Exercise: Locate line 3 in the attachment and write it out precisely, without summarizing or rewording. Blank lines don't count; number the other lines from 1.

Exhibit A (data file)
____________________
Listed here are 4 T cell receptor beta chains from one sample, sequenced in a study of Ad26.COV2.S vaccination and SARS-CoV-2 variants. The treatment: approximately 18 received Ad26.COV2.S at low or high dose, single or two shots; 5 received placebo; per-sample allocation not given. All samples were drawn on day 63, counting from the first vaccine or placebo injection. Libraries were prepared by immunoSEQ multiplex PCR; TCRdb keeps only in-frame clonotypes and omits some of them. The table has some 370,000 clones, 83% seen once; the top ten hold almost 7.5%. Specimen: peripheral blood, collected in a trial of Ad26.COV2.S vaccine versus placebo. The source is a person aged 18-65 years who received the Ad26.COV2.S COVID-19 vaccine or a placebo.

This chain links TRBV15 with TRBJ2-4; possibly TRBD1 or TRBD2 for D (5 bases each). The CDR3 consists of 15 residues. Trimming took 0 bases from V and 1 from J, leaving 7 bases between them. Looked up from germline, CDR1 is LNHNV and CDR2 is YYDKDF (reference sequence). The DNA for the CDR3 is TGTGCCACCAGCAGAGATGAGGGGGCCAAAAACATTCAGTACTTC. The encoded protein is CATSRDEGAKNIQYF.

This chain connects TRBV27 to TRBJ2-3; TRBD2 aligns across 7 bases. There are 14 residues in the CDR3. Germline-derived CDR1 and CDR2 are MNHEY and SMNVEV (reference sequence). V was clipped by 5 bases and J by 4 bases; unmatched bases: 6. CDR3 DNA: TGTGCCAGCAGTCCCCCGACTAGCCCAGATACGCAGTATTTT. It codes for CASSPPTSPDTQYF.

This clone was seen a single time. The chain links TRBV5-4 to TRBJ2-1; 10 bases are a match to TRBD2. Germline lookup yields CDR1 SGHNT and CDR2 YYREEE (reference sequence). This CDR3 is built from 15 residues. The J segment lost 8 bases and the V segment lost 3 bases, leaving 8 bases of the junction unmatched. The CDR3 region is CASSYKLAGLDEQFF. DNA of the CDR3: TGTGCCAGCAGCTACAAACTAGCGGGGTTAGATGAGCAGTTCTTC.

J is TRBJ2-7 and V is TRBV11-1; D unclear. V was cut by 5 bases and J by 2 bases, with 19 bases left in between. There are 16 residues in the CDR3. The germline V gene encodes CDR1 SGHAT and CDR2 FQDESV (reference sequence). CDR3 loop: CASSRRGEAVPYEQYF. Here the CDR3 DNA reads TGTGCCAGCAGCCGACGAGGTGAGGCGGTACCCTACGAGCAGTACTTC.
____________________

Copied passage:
This chain connects TRBV27 to TRBJ2-3; TRBD2 aligns across 7 bases. There are 14 residues in the CDR3. Germline-derived CDR1 and CDR2 are MNHEY and SMNVEV (reference sequence). V was clipped by 5 bases and J by 4 bases; unmatched bases: 6. CDR3 DNA: TGTGCCAGCAGTCCCCCGACTAGCCCAGATACGCAGTATTTT. It codes for CASSPPTSPDTQYF.